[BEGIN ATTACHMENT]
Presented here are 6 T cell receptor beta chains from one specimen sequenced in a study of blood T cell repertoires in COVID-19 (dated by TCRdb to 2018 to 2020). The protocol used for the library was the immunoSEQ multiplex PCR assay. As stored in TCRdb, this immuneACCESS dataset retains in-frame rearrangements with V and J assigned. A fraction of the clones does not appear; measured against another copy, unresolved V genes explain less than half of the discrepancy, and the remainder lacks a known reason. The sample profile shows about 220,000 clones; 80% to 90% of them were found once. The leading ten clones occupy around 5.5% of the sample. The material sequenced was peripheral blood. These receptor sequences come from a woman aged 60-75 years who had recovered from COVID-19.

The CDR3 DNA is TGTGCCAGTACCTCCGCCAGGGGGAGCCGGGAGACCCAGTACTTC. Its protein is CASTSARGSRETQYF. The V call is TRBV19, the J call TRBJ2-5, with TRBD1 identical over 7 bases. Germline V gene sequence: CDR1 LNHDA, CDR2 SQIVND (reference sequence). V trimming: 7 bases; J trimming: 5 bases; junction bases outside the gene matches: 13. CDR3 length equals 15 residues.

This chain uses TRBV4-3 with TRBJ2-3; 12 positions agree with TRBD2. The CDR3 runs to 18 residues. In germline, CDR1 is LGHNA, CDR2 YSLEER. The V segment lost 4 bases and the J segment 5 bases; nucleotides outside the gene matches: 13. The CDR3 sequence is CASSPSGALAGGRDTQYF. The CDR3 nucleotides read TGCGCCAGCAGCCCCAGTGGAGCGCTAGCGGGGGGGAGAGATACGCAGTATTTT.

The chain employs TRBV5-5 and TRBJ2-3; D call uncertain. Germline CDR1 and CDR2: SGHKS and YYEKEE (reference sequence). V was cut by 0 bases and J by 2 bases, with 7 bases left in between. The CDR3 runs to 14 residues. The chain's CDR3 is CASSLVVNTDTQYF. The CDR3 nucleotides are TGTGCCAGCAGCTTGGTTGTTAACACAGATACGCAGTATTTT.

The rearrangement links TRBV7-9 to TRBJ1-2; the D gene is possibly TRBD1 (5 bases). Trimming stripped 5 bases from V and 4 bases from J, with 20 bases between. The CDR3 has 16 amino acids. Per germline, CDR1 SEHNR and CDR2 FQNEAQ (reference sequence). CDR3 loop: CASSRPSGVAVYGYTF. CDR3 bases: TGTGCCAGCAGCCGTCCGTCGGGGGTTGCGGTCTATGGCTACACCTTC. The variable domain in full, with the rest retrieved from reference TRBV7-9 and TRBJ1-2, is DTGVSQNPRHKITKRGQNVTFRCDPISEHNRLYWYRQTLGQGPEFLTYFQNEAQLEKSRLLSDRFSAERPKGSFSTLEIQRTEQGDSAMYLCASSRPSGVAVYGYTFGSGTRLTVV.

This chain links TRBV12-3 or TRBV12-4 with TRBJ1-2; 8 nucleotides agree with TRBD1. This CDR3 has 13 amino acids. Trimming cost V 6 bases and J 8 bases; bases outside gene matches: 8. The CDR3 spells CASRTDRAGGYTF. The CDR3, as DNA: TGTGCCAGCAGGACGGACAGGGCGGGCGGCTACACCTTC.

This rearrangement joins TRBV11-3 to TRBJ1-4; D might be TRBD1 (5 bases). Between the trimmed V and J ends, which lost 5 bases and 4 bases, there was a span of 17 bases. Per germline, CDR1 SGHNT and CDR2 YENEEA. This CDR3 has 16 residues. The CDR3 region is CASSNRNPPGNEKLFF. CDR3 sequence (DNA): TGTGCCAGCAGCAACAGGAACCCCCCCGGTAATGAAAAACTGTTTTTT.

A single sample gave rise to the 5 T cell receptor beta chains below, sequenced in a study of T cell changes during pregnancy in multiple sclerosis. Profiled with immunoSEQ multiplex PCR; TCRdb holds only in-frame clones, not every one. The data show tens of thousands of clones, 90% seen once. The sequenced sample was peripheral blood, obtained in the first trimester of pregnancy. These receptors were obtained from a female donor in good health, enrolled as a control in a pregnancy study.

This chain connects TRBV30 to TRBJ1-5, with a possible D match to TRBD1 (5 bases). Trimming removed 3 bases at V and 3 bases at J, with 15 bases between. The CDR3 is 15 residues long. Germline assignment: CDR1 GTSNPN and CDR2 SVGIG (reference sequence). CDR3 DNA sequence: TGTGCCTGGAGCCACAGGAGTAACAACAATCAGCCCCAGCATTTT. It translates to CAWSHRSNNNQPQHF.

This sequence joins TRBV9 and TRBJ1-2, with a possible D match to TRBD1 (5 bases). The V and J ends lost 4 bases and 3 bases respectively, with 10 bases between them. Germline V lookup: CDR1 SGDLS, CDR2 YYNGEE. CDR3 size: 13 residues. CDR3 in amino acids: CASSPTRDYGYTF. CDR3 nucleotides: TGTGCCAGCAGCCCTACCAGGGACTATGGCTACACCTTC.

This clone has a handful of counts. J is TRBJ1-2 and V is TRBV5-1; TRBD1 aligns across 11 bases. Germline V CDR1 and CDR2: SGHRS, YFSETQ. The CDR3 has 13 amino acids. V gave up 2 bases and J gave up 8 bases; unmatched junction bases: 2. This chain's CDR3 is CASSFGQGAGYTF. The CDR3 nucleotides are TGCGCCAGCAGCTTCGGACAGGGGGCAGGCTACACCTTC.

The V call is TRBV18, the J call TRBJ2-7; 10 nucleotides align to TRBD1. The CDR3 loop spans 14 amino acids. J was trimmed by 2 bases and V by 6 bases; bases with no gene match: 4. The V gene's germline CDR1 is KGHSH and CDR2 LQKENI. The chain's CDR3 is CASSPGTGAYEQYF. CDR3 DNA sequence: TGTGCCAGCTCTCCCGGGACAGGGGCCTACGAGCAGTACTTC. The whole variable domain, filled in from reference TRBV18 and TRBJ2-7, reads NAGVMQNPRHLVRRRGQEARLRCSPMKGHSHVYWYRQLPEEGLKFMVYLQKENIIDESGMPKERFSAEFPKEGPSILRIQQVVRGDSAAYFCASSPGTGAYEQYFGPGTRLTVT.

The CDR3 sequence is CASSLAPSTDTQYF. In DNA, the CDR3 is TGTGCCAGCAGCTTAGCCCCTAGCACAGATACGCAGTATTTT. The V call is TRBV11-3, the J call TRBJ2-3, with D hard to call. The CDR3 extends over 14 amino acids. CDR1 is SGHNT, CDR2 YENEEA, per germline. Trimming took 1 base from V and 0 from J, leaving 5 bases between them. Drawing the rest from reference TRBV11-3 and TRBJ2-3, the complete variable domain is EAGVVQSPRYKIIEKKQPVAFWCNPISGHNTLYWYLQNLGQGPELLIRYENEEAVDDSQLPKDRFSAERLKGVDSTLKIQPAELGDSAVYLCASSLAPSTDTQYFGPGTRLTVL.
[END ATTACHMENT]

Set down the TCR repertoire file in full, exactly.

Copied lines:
Presented here are 6 T cell receptor beta chains from one specimen sequenced in a study of blood T cell repertoires in COVID-19 (dated by TCRdb to 2018 to 2020). The protocol used for the library was the immunoSEQ multiplex PCR assay. As stored in TCRdb, this immuneACCESS dataset retains in-frame rearrangements with V and J assigned. A fraction of the clones does not appear; measured against another copy, unresolved V genes explain less than half of the discrepancy, and the remainder lacks a known reason. The sample profile shows about 220,000 clones; 80% to 90% of them were found once. The leading ten clones occupy around 5.5% of the sample. The material sequenced was peripheral blood. These receptor sequences come from a woman aged 60-75 years who had recovered from COVID-19.

The CDR3 DNA is TGTGCCAGTACCTCCGCCAGGGGGAGCCGGGAGACCCAGTACTTC. Its protein is CASTSARGSRETQYF. The V call is TRBV19, the J call TRBJ2-5, with TRBD1 identical over 7 bases. Germline V gene sequence: CDR1 LNHDA, CDR2 SQIVND (reference sequence). V trimming: 7 bases; J trimming: 5 bases; junction bases outside the gene matches: 13. CDR3 length equals 15 residues.

This chain uses TRBV4-3 with TRBJ2-3; 12 positions agree with TRBD2. The CDR3 runs to 18 residues. In germline, CDR1 is LGHNA, CDR2 YSLEER. The V segment lost 4 bases and the J segment 5 bases; nucleotides outside the gene matches: 13. The CDR3 sequence is CASSPSGALAGGRDTQYF. The CDR3 nucleotides read TGCGCCAGCAGCCCCAGTGGAGCGCTAGCGGGGGGGAGAGATACGCAGTATTTT.

The chain employs TRBV5-5 and TRBJ2-3; D call uncertain. Germline CDR1 and CDR2: SGHKS and YYEKEE (reference sequence). V was cut by 0 bases and J by 2 bases, with 7 bases left in between. The CDR3 runs to 14 residues. The chain's CDR3 is CASSLVVNTDTQYF. The CDR3 nucleotides are TGTGCCAGCAGCTTGGTTGTTAACACAGATACGCAGTATTTT.

The rearrangement links TRBV7-9 to TRBJ1-2; the D gene is possibly TRBD1 (5 bases). Trimming stripped 5 bases from V and 4 bases from J, with 20 bases between. The CDR3 has 16 amino acids. Per germline, CDR1 SEHNR and CDR2 FQNEAQ (reference sequence). CDR3 loop: CASSRPSGVAVYGYTF. CDR3 bases: TGTGCCAGCAGCCGTCCGTCGGGGGTTGCGGTCTATGGCTACACCTTC. The variable domain in full, with the rest retrieved from reference TRBV7-9 and TRBJ1-2, is DTGVSQNPRHKITKRGQNVTFRCDPISEHNRLYWYRQTLGQGPEFLTYFQNEAQLEKSRLLSDRFSAERPKGSFSTLEIQRTEQGDSAMYLCASSRPSGVAVYGYTFGSGTRLTVV.

This chain links TRBV12-3 or TRBV12-4 with TRBJ1-2; 8 nucleotides agree with TRBD1. This CDR3 has 13 amino acids. Trimming cost V 6 bases and J 8 bases; bases outside gene matches: 8. The CDR3 spells CASRTDRAGGYTF. The CDR3, as DNA: TGTGCCAGCAGGACGGACAGGGCGGGCGGCTACACCTTC.

This rearrangement joins TRBV11-3 to TRBJ1-4; D might be TRBD1 (5 bases). Between the trimmed V and J ends, which lost 5 bases and 4 bases, there was a span of 17 bases. Per germline, CDR1 SGHNT and CDR2 YENEEA. This CDR3 has 16 residues. The CDR3 region is CASSNRNPPGNEKLFF. CDR3 sequence (DNA): TGTGCCAGCAGCAACAGGAACCCCCCCGGTAATGAAAAACTGTTTTTT.

A single sample gave rise to the 5 T cell receptor beta chains below, sequenced in a study of T cell changes during pregnancy in multiple sclerosis. Profiled with immunoSEQ multiplex PCR; TCRdb holds only in-frame clones, not every one. The data show tens of thousands of clones, 90% seen once. The sequenced sample was peripheral blood, obtained in the first trimester of pregnancy. These receptors were obtained from a female donor in good health, enrolled as a control in a pregnancy study.

This chain connects TRBV30 to TRBJ1-5, with a possible D match to TRBD1 (5 bases). Trimming removed 3 bases at V and 3 bases at J, with 15 bases between. The CDR3 is 15 residues long. Germline assignment: CDR1 GTSNPN and CDR2 SVGIG (reference sequence). CDR3 DNA sequence: TGTGCCTGGAGCCACAGGAGTAACAACAATCAGCCCCAGCATTTT. It translates to CAWSHRSNNNQPQHF.

This sequence joins TRBV9 and TRBJ1-2, with a possible D match to TRBD1 (5 bases). The V and J ends lost 4 bases and 3 bases respectively, with 10 bases between them. Germline V lookup: CDR1 SGDLS, CDR2 YYNGEE. CDR3 size: 13 residues. CDR3 in amino acids: CASSPTRDYGYTF. CDR3 nucleotides: TGTGCCAGCAGCCCTACCAGGGACTATGGCTACACCTTC.

This clone has a handful of counts. J is TRBJ1-2 and V is TRBV5-1; TRBD1 aligns across 11 bases. Germline V CDR1 and CDR2: SGHRS, YFSETQ. The CDR3 has 13 amino acids. V gave up 2 bases and J gave up 8 bases; unmatched junction bases: 2. This chain's CDR3 is CASSFGQGAGYTF. The CDR3 nucleotides are TGCGCCAGCAGCTTCGGACAGGGGGCAGGCTACACCTTC.

The V call is TRBV18, the J call TRBJ2-7; 10 nucleotides align to TRBD1. The CDR3 loop spans 14 amino acids. J was trimmed by 2 bases and V by 6 bases; bases with no gene match: 4. The V gene's germline CDR1 is KGHSH and CDR2 LQKENI. The chain's CDR3 is CASSPGTGAYEQYF. CDR3 DNA sequence: TGTGCCAGCTCTCCCGGGACAGGGGCCTACGAGCAGTACTTC. The whole variable domain, filled in from reference TRBV18 and TRBJ2-7, reads NAGVMQNPRHLVRRRGQEARLRCSPMKGHSHVYWYRQLPEEGLKFMVYLQKENIIDESGMPKERFSAEFPKEGPSILRIQQVVRGDSAAYFCASSPGTGAYEQYFGPGTRLTVT.

The CDR3 sequence is CASSLAPSTDTQYF. In DNA, the CDR3 is TGTGCCAGCAGCTTAGCCCCTAGCACAGATACGCAGTATTTT. The V call is TRBV11-3, the J call TRBJ2-3, with D hard to call. The CDR3 extends over 14 amino acids. CDR1 is SGHNT, CDR2 YENEEA, per germline. Trimming took 1 base from V and 0 from J, leaving 5 bases between them. Drawing the rest from reference TRBV11-3 and TRBJ2-3, the complete variable domain is EAGVVQSPRYKIIEKKQPVAFWCNPISGHNTLYWYLQNLGQGPELLIRYENEEAVDDSQLPKDRFSAERLKGVDSTLKIQPAELGDSAVYLCASSLAPSTDTQYFGPGTRLTVL.